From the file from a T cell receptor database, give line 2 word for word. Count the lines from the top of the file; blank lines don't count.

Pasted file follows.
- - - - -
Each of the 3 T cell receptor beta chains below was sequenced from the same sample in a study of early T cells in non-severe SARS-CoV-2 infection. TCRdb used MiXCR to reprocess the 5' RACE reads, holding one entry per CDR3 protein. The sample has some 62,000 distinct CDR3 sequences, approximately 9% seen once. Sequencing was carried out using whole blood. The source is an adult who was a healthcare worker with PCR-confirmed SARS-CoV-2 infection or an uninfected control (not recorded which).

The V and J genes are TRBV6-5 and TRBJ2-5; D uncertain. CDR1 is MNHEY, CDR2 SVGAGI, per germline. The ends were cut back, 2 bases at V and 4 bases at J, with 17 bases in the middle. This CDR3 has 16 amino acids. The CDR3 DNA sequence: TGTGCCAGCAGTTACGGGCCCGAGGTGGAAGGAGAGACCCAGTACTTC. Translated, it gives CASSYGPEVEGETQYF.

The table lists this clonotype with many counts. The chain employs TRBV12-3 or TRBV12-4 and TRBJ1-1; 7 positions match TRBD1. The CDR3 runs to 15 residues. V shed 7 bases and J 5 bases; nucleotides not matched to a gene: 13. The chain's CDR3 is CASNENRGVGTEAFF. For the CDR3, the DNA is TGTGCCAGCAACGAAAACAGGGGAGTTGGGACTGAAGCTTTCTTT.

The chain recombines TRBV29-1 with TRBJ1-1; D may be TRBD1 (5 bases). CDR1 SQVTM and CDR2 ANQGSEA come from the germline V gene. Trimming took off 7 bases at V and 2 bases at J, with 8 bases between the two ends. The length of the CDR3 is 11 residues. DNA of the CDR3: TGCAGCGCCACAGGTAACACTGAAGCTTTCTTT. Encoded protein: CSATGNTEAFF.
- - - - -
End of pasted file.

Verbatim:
The V and J genes are TRBV6-5 and TRBJ2-5; D uncertain. CDR1 is MNHEY, CDR2 SVGAGI, per germline. The ends were cut back, 2 bases at V and 4 bases at J, with 17 bases in the middle. This CDR3 has 16 amino acids. The CDR3 DNA sequence: TGTGCCAGCAGTTACGGGCCCGAGGTGGAAGGAGAGACCCAGTACTTC. Translated, it gives CASSYGPEVEGETQYF.